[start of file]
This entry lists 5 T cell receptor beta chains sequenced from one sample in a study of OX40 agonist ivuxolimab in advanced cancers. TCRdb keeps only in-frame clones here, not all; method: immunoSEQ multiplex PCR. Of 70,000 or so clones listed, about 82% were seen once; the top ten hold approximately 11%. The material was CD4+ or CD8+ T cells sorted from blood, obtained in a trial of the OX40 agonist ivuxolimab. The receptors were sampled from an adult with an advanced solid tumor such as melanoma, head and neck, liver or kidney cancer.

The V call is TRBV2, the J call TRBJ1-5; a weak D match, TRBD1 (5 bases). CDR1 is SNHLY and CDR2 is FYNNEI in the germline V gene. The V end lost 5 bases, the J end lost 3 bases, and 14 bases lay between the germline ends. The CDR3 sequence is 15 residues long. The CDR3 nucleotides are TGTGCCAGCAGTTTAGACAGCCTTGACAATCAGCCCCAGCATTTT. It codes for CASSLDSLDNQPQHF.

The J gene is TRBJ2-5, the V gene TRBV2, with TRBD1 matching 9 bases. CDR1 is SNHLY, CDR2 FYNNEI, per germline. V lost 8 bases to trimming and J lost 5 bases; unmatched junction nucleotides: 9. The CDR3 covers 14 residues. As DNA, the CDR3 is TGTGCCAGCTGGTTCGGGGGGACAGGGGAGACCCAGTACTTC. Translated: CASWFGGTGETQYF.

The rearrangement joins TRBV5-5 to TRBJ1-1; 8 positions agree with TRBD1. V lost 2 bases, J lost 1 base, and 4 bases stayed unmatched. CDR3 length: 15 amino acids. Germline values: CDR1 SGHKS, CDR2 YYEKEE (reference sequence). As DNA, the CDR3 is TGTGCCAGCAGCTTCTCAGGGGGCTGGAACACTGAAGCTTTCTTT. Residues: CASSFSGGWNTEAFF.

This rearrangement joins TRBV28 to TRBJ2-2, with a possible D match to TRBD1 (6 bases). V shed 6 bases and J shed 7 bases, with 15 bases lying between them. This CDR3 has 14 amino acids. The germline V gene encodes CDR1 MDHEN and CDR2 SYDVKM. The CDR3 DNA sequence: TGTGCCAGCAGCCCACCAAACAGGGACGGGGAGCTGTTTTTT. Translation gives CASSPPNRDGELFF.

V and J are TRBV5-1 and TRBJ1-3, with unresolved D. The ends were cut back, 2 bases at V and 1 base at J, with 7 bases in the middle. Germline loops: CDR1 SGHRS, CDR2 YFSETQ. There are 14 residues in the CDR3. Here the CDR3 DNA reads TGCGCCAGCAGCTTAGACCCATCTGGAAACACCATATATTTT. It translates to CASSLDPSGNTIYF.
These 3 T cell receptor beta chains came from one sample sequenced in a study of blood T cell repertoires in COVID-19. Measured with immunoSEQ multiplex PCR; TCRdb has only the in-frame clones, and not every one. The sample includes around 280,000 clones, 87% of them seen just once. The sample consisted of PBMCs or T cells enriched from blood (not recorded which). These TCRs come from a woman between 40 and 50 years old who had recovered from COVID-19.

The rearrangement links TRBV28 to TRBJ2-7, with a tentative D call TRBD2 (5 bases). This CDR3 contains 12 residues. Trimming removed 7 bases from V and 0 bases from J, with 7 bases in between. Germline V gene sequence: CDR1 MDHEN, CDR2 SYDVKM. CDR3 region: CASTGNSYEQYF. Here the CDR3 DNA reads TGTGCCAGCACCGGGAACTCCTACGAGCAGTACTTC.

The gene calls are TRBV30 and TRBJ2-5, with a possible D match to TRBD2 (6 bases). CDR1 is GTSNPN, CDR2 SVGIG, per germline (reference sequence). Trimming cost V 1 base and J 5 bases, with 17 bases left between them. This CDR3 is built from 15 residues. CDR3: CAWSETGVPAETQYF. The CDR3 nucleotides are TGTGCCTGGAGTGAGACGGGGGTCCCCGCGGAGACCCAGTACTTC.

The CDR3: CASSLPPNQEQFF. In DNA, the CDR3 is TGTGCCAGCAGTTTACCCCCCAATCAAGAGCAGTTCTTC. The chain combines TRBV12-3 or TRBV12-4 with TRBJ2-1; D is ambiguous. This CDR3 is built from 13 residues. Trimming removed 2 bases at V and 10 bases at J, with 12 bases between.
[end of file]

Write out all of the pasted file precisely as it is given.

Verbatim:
This entry lists 5 T cell receptor beta chains sequenced from one sample in a study of OX40 agonist ivuxolimab in advanced cancers. TCRdb keeps only in-frame clones here, not all; method: immunoSEQ multiplex PCR. Of 70,000 or so clones listed, about 82% were seen once; the top ten hold approximately 11%. The material was CD4+ or CD8+ T cells sorted from blood, obtained in a trial of the OX40 agonist ivuxolimab. The receptors were sampled from an adult with an advanced solid tumor such as melanoma, head and neck, liver or kidney cancer.

The V call is TRBV2, the J call TRBJ1-5; a weak D match, TRBD1 (5 bases). CDR1 is SNHLY and CDR2 is FYNNEI in the germline V gene. The V end lost 5 bases, the J end lost 3 bases, and 14 bases lay between the germline ends. The CDR3 sequence is 15 residues long. The CDR3 nucleotides are TGTGCCAGCAGTTTAGACAGCCTTGACAATCAGCCCCAGCATTTT. It codes for CASSLDSLDNQPQHF.

The J gene is TRBJ2-5, the V gene TRBV2, with TRBD1 matching 9 bases. CDR1 is SNHLY, CDR2 FYNNEI, per germline. V lost 8 bases to trimming and J lost 5 bases; unmatched junction nucleotides: 9. The CDR3 covers 14 residues. As DNA, the CDR3 is TGTGCCAGCTGGTTCGGGGGGACAGGGGAGACCCAGTACTTC. Translated: CASWFGGTGETQYF.

The rearrangement joins TRBV5-5 to TRBJ1-1; 8 positions agree with TRBD1. V lost 2 bases, J lost 1 base, and 4 bases stayed unmatched. CDR3 length: 15 amino acids. Germline values: CDR1 SGHKS, CDR2 YYEKEE (reference sequence). As DNA, the CDR3 is TGTGCCAGCAGCTTCTCAGGGGGCTGGAACACTGAAGCTTTCTTT. Residues: CASSFSGGWNTEAFF.

This rearrangement joins TRBV28 to TRBJ2-2, with a possible D match to TRBD1 (6 bases). V shed 6 bases and J shed 7 bases, with 15 bases lying between them. This CDR3 has 14 amino acids. The germline V gene encodes CDR1 MDHEN and CDR2 SYDVKM. The CDR3 DNA sequence: TGTGCCAGCAGCCCACCAAACAGGGACGGGGAGCTGTTTTTT. Translation gives CASSPPNRDGELFF.

V and J are TRBV5-1 and TRBJ1-3, with unresolved D. The ends were cut back, 2 bases at V and 1 base at J, with 7 bases in the middle. Germline loops: CDR1 SGHRS, CDR2 YFSETQ. There are 14 residues in the CDR3. Here the CDR3 DNA reads TGCGCCAGCAGCTTAGACCCATCTGGAAACACCATATATTTT. It translates to CASSLDPSGNTIYF.
These 3 T cell receptor beta chains came from one sample sequenced in a study of blood T cell repertoires in COVID-19. Measured with immunoSEQ multiplex PCR; TCRdb has only the in-frame clones, and not every one. The sample includes around 280,000 clones, 87% of them seen just once. The sample consisted of PBMCs or T cells enriched from blood (not recorded which). These TCRs come from a woman between 40 and 50 years old who had recovered from COVID-19.

The rearrangement links TRBV28 to TRBJ2-7, with a tentative D call TRBD2 (5 bases). This CDR3 contains 12 residues. Trimming removed 7 bases from V and 0 bases from J, with 7 bases in between. Germline V gene sequence: CDR1 MDHEN, CDR2 SYDVKM. CDR3 region: CASTGNSYEQYF. Here the CDR3 DNA reads TGTGCCAGCACCGGGAACTCCTACGAGCAGTACTTC.

The gene calls are TRBV30 and TRBJ2-5, with a possible D match to TRBD2 (6 bases). CDR1 is GTSNPN, CDR2 SVGIG, per germline (reference sequence). Trimming cost V 1 base and J 5 bases, with 17 bases left between them. This CDR3 is built from 15 residues. CDR3: CAWSETGVPAETQYF. The CDR3 nucleotides are TGTGCCTGGAGTGAGACGGGGGTCCCCGCGGAGACCCAGTACTTC.

The CDR3: CASSLPPNQEQFF. In DNA, the CDR3 is TGTGCCAGCAGTTTACCCCCCAATCAAGAGCAGTTCTTC. The chain combines TRBV12-3 or TRBV12-4 with TRBJ2-1; D is ambiguous. This CDR3 is built from 13 residues. Trimming removed 2 bases at V and 10 bases at J, with 12 bases between.